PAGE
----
“Pattern from history” posts were born when my lovely grandmother gave me all (well, almost all) of her old pattern sheets with old knitting patterns. And it was many. She collected those years and years and I think it’s a fantastic reflection of knitting history of our little country.

These patterns are charted, without pictures and full of mistakes, so I took my mission to knit all of them through, make a written instructions and take a proper picture.

I hope you’ll enjoy them ?


Let’s do something different today. I’m inviting you to flip through a magazine with me. And it’s not just any magazine…

It’s a handcraft’s magazine from Hungary, and it’s from 1957.

Old Hungarian handcraft magazine from 1957

Using Google Translate (of course) I tried to find out the name – “Quick Fingers” or “Swift Fingers” or something like that.

Old Hungarian handcraft magazine from 1957

First, we see few crocheted doilies. There are no charts or anything familiar to use, sadly. We can only just look at it.

Old Hungarian handcraft magazine from 1957

I did a little research about Hungary of that time. As it turns out, Hungary was exactly in the same condition as Estonia was. A lot of people got killed due to Soviet Union

Old Hungarian handcraft magazine from 1957

Love the crochet doily on the picture above. The one on left… And also the one on top right…

Old Hungarian handcraft magazine from 1957

Two knitting patterns… I really would like to understand this. Maybe I need to learn Hungarian (is that a word for language of Hungary?)

Old Hungarian handcraft magazine from 1957

Only one page for learning to knit… Could you learn this way? I couldn’t…

Old Hungarian handcraft magazine from 1957

I asked my grandmother, where she got this magazine. She didn’t remember anymore. I didn’t think so, but still hoped that maybe there was some interesting story behind it.

Old Hungarian handcraft magazine from 1957

We have knitted doilies and fancy embroidery pattern here. I really want to get that pattern for a doily on top left. I’m gonna put the deciphering on my to-do list…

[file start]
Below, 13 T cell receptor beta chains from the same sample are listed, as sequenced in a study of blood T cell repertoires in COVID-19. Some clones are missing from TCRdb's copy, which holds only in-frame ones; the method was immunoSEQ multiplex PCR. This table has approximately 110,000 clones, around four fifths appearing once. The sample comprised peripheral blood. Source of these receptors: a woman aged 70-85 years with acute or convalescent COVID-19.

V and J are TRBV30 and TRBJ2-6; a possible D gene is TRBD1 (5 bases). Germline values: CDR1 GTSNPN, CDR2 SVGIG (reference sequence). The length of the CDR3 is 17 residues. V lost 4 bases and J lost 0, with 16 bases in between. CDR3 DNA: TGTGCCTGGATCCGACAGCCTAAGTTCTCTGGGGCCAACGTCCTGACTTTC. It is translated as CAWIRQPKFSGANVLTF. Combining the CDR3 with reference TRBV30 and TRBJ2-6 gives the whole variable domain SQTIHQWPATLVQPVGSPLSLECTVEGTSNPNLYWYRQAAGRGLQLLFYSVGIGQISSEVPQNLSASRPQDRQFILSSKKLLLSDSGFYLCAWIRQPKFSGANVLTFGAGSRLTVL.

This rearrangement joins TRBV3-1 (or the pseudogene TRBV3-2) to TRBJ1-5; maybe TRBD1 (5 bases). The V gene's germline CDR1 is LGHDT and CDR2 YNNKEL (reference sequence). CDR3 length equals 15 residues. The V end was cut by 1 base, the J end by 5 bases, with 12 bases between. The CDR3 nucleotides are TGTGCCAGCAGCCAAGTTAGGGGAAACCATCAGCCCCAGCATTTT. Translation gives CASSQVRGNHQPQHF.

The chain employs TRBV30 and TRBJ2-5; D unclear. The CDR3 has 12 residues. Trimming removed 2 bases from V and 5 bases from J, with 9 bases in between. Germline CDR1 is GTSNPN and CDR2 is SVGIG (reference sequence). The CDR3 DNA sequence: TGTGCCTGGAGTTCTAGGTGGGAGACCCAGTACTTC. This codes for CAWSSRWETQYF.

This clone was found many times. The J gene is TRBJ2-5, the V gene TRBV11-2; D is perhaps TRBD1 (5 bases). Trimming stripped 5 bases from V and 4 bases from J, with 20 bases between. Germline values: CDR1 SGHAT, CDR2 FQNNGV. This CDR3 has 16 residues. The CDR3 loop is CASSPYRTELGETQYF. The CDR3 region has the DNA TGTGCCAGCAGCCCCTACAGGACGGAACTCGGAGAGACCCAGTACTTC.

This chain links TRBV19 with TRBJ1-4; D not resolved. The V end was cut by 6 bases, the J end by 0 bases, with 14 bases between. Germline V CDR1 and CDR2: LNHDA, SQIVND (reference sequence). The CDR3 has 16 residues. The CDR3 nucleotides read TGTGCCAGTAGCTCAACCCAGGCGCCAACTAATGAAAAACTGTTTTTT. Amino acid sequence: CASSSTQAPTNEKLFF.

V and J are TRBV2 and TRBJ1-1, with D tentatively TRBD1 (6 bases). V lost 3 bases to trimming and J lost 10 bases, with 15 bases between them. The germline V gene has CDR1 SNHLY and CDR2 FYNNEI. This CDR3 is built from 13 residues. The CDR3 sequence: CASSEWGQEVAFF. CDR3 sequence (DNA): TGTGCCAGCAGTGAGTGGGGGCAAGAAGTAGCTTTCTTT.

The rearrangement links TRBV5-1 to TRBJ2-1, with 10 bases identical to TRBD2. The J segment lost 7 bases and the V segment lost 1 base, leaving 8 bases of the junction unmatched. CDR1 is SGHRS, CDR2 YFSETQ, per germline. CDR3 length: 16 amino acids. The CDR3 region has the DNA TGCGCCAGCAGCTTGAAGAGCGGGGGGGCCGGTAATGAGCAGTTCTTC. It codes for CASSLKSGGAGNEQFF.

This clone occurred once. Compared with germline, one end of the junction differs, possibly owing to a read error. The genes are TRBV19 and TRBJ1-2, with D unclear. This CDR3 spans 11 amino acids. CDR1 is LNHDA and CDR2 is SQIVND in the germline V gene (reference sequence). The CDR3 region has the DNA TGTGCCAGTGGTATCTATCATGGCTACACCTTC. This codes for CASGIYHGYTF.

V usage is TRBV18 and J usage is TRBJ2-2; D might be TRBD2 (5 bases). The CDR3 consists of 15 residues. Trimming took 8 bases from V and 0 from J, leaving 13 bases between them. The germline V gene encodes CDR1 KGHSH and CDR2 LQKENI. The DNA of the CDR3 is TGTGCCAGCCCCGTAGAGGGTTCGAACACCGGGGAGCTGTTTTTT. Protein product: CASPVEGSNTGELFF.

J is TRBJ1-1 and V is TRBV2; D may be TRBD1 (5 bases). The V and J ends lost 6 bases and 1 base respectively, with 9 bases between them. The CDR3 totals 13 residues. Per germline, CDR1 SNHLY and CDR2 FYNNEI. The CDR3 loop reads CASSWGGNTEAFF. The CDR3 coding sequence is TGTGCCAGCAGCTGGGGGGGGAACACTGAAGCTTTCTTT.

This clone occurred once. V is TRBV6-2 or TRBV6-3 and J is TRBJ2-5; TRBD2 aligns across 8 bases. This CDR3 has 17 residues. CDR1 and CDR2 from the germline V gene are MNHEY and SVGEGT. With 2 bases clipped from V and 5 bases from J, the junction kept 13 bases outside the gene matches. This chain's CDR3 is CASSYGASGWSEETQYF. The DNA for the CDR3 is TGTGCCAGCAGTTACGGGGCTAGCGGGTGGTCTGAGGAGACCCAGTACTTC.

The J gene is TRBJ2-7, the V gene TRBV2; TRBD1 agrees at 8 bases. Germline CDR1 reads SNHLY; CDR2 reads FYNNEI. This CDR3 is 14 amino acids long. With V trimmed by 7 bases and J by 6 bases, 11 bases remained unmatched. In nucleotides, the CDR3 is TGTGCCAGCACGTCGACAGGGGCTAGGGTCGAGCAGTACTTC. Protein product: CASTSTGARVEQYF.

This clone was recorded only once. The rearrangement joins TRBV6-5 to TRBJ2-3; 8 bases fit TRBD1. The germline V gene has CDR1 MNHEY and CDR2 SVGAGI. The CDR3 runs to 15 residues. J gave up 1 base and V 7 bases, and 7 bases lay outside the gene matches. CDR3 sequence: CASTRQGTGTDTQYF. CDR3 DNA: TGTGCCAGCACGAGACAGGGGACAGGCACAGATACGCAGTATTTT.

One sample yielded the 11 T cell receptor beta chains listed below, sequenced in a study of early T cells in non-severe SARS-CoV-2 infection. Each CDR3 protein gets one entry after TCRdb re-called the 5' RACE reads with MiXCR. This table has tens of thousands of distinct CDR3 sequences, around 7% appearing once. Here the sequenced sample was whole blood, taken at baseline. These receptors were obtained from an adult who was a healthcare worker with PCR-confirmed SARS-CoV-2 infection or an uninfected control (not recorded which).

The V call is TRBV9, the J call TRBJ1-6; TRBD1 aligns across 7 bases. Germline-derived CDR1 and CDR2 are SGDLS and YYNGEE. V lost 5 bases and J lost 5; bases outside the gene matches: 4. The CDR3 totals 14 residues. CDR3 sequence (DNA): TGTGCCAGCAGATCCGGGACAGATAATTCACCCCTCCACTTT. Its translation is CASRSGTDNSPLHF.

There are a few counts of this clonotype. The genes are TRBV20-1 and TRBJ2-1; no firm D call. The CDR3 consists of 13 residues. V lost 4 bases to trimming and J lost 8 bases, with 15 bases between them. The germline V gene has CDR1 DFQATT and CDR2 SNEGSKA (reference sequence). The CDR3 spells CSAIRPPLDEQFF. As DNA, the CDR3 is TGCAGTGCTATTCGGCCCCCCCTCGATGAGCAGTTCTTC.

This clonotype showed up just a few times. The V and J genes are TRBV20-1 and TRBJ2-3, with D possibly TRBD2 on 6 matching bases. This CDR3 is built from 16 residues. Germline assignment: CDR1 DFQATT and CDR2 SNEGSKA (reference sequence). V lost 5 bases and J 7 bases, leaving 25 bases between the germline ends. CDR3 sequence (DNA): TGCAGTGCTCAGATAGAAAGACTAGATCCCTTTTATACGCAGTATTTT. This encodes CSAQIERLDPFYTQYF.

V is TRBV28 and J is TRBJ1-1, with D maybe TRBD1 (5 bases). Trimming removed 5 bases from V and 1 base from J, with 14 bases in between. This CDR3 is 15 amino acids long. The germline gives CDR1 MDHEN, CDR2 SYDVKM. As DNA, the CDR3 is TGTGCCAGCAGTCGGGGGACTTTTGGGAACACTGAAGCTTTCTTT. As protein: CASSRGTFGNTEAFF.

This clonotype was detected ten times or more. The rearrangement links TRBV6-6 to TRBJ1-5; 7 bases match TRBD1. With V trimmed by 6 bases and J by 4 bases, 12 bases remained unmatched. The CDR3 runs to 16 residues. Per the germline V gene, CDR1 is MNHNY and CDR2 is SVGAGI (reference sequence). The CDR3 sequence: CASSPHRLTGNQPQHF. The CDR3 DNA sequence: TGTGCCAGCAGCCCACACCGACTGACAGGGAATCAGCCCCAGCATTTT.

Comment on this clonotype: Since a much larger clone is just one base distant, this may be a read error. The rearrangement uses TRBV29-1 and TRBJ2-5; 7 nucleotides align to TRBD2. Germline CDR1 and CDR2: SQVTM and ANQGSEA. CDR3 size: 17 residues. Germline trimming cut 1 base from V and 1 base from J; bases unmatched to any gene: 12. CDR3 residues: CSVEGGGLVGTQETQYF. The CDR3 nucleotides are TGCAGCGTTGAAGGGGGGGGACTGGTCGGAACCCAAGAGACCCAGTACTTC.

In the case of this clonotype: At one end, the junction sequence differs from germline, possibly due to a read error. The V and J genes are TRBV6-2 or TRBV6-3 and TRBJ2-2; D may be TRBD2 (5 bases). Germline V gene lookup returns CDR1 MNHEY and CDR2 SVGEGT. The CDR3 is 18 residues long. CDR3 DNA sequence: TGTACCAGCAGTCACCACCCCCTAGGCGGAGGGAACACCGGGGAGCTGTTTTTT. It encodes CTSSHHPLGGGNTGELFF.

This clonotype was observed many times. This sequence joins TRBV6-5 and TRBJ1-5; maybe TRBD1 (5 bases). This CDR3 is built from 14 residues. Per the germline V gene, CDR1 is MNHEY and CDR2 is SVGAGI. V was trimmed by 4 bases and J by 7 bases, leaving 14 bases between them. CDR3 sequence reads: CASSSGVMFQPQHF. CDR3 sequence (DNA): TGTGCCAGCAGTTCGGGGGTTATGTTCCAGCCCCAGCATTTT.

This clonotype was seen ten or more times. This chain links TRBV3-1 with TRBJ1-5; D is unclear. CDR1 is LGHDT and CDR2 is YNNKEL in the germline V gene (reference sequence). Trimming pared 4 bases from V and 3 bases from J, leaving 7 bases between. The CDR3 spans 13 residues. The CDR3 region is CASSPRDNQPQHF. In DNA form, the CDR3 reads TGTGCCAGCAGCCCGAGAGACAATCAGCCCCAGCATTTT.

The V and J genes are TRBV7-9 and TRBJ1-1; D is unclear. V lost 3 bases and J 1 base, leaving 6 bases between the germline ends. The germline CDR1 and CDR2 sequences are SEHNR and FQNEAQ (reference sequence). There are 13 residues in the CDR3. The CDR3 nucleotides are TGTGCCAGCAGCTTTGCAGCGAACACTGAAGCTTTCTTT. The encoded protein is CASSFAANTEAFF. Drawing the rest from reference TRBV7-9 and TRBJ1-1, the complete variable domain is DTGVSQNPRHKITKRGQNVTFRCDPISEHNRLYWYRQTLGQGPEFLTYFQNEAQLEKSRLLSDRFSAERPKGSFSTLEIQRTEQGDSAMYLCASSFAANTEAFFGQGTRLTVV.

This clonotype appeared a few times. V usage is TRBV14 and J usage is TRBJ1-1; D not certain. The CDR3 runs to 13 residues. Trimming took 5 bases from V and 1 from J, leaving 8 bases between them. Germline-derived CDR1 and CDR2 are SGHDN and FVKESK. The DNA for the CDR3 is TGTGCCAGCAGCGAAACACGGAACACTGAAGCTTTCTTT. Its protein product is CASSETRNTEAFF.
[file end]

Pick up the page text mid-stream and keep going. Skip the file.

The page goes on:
Old Hungarian handcraft magazine from 1957

Little bit of monograms and if you look at the right page, then I’m pretty sure that there are some funny stories there…

Do we have any Hungarian ladies around here?

Old Hungarian handcraft magazine from 1957

Sewing project – I think that can be figured out without the text… I think…

Old Hungarian handcraft magazine from 1957

There is even a tapestry pattern here with recipes…

True women’s magazine, don’t you think?

Old Hungarian handcraft magazine from 1957

I’m thinking that I should protect this magazine somehow (as all of those old pattern sheets). Unfortunately, I don’t know anything about preserving paper items. Right now I have it in some kind of sheet protector – I hope that will do…

Check out the SHOP to see what's new!
(Visited 428 times, 1 visits today)

4 thoughts on “Pattern from history – Hungarian magazine from 1957

  • 22. July 2016 at 16:53
    Permalink

    Facinating! Yes, “Hungarian” would be the correct word you are looking for. 😀

    As for saving your magazine, the right pH balance in the page protector would help with that. I’m sorry that I don’t remember what that pH balance number is. 🙁

    Thank you for sharing these tidbits from history. I enjoy them a lot. 😀

    Reply
  • 22. July 2016 at 17:15
    Permalink

    This magazine is similar to the Workbasket magazines of thec1950’s. They had patterns for a variety of needlework, recipes and how women made money from their crafts.

    Reply
  • 22. July 2016 at 19:36
    Permalink

    Wow! You certainly have a little treasure in your collection there. That is so cool! I don’t know much about preserving paper either, but I do know it’s best to keep it out of sunlight & to store it in your closet where it’s cool & dry.

    Reply
  • 23. July 2016 at 00:20
    Permalink

    If you have a museum nearby perhaps they could provide advice and/or guidance. At the very least I would keep the magazine in a mylar sheet protector. Each page might be more fully protected if you cut the magazine along the staples and put each sheet in separate sheet protectors but you may not want to cut it. I would also scan each page using a flatbed scanner at a reasonably high resolution and save the magazine as a multi-page pdf file. Once scanned you can share as desired either for translation assistance or trying the projects without damaging the original.

    I have some pattern pamphlets and books from the 40’s that were my great-grandmother’s and I treasure them. Many of the patterns are for crocheted lace edgings and they are what I used once I learned to crochet in the 70’s – we always had fancy edgings on pillowcases!

    Reply

Leave a Reply

%d bloggers like this: